Jon: Yes, and I think one interesting one was we worked for a company that was a marketplace. It was part B2B and part consumer in the night life space targeting restaurants and bars in that scene. At a high level all of their metrics looked pretty good pre-launch. We tested messaging. We tested demand generation. People were signing up on the on the business side and everything looked absolutely fantastic from  everything we had done. You know that’s said it was before the company had actually launched their full product. What ended up happening was the product ended up going live and it launched. And when people actually engaged the software itself that was being used, the market responded really negatively. All the economics went out the window. And I think for me personally it was a case of you knows never get your hopes up to high until you actually try something for real you know in the wild when you’re actually measuring it. It’s very easy for business owners and marketers as well to get really excited by things sounding interesting and this case it wasn’t just like theory. We’d actually tested things out kind of in a pre-launched environment, but even then it goes to show that until you’re actually trying stuff in the wild with real consumers and you’re measuring everything to trust but verify you know as they say.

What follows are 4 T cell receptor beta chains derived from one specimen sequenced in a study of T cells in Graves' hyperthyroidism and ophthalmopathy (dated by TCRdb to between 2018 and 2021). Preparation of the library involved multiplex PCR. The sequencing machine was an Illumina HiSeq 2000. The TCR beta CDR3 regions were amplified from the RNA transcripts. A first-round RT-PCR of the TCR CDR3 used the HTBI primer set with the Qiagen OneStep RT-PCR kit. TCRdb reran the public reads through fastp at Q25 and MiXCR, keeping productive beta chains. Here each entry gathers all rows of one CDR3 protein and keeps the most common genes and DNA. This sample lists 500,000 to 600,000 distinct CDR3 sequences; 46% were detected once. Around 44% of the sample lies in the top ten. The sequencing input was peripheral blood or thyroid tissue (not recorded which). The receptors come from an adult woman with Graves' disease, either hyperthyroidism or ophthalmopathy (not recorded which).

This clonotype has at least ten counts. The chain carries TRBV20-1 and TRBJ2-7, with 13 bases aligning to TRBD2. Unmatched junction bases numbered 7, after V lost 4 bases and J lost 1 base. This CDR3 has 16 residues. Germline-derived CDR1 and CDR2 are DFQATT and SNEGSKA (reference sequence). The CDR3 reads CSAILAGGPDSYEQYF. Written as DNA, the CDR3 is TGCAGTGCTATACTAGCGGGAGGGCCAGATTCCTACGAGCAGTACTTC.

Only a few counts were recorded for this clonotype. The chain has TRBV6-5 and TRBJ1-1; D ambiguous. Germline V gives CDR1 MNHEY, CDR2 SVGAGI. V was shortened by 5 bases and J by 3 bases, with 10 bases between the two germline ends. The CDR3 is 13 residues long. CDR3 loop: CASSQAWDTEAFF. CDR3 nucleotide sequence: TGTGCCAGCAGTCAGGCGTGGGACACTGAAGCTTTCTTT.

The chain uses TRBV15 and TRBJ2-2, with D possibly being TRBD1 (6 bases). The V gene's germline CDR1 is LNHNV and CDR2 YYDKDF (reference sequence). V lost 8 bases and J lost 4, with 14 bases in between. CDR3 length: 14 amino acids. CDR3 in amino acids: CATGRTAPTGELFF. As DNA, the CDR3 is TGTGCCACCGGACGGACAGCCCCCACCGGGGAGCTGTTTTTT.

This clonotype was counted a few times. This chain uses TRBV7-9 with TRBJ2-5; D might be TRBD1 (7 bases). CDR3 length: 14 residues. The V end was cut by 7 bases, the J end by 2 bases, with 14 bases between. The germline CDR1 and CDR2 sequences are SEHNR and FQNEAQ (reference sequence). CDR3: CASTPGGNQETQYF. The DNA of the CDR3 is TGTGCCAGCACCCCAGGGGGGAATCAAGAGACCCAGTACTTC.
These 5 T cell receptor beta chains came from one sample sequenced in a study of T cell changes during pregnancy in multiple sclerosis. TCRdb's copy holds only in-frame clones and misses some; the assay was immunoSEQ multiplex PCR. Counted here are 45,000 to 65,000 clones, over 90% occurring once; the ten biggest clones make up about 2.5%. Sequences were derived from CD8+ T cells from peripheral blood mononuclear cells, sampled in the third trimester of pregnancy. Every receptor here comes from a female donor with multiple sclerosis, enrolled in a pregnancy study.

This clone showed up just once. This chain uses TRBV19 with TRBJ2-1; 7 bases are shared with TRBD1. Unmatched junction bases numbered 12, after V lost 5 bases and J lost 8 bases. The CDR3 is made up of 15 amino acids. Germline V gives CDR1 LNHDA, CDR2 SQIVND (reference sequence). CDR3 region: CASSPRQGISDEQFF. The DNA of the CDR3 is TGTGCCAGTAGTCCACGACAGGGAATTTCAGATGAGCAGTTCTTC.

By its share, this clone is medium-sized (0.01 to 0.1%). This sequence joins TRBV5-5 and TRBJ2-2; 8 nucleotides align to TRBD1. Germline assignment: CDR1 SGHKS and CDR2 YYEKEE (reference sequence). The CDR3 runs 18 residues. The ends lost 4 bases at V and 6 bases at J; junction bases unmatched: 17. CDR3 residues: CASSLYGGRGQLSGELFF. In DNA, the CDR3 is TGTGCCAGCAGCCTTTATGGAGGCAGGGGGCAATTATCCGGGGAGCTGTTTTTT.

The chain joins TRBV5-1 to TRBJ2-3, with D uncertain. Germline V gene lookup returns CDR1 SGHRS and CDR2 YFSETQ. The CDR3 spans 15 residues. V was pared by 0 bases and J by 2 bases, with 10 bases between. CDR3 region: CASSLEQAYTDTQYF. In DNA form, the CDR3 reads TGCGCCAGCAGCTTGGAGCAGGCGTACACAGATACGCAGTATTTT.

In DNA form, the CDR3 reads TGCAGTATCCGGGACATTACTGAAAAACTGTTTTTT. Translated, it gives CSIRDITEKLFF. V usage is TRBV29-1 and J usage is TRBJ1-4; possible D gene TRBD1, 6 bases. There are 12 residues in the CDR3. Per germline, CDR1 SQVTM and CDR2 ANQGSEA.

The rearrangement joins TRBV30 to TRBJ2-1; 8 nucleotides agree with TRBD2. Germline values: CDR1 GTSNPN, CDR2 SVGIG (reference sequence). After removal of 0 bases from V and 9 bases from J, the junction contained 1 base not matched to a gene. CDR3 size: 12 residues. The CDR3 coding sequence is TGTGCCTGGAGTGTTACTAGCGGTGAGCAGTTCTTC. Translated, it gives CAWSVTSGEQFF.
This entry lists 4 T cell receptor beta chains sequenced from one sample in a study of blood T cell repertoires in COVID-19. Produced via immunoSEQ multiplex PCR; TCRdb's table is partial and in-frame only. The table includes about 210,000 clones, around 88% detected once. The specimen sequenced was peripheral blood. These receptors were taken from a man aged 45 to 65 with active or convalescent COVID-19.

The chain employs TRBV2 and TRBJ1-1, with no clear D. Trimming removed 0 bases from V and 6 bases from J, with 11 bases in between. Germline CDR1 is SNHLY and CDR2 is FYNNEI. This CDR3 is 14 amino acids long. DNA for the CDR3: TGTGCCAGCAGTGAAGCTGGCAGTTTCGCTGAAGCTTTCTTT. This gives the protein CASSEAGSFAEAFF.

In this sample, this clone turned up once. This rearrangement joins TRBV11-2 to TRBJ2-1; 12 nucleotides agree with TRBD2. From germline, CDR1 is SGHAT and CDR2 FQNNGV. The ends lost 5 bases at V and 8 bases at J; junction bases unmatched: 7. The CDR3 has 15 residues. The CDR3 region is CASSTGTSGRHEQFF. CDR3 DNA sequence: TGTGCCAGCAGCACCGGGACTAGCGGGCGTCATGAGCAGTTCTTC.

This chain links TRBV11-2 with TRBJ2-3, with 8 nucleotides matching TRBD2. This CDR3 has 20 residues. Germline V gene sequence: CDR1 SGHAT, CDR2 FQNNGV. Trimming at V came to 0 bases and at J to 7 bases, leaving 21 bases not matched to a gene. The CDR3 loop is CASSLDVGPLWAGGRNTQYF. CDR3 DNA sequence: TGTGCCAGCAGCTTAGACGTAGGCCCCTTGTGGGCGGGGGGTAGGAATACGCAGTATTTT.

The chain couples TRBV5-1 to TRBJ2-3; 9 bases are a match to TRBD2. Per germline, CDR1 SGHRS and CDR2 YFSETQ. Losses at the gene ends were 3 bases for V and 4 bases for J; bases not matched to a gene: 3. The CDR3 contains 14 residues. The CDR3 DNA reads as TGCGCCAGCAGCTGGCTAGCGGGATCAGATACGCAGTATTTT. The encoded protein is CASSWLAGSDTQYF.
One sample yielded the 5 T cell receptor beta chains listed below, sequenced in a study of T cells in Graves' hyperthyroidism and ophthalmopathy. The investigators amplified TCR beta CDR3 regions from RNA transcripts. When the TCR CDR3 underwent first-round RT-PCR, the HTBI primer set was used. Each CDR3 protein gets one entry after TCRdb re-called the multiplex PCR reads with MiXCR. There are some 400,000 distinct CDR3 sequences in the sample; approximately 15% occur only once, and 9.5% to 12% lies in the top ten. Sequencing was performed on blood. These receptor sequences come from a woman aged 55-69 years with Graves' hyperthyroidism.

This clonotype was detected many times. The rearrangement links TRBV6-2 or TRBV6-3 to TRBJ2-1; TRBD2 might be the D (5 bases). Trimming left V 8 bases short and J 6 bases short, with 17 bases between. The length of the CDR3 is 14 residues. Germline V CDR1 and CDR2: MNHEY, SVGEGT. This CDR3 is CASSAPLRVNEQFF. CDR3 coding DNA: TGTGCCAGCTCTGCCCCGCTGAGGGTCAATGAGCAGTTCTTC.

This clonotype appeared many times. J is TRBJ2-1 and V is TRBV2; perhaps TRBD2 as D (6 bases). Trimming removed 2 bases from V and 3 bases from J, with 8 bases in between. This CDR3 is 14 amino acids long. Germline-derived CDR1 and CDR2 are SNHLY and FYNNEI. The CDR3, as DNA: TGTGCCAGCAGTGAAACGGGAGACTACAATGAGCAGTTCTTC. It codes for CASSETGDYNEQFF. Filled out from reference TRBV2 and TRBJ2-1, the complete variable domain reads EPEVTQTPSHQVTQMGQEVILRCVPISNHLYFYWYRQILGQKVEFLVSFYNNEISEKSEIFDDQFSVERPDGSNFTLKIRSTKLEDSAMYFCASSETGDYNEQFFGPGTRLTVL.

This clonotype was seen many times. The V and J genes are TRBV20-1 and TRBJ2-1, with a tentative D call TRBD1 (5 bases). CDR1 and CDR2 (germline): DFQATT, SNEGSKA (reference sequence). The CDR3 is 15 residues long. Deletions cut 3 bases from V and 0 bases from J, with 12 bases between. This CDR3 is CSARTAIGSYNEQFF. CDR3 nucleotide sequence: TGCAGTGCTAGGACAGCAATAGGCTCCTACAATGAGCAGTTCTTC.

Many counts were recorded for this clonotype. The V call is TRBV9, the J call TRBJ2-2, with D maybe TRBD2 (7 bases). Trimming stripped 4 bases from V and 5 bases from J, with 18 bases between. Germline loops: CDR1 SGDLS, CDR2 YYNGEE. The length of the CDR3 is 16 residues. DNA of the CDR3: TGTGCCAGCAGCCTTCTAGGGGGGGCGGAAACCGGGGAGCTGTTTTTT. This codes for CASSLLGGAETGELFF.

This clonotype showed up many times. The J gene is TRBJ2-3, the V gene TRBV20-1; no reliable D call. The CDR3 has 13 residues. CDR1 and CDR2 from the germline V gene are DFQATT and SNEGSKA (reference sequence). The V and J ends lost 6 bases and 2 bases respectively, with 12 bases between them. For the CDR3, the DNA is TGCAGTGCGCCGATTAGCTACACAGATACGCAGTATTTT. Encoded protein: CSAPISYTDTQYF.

Scott: Yes, that is a secret lesson, I like that. I have a bunch of lessons like that. Yes, but I am kind of interested to move on to your twitter handle, @ThePokerCEO. You are a competitive poker player which I think is just fascinating. So when choosing these tactics and helping these companies, kind of map it back to playing poker, because I would assume that a poker player has some situational awareness and is using statistics on outcomes. Do marketers really get that many, do they get to play that many hands? Do they not understand kind of the statistics around their situational awareness or does being a poker player help you? How does that work?

Do you think being a professional poker player helps with your situational awareness?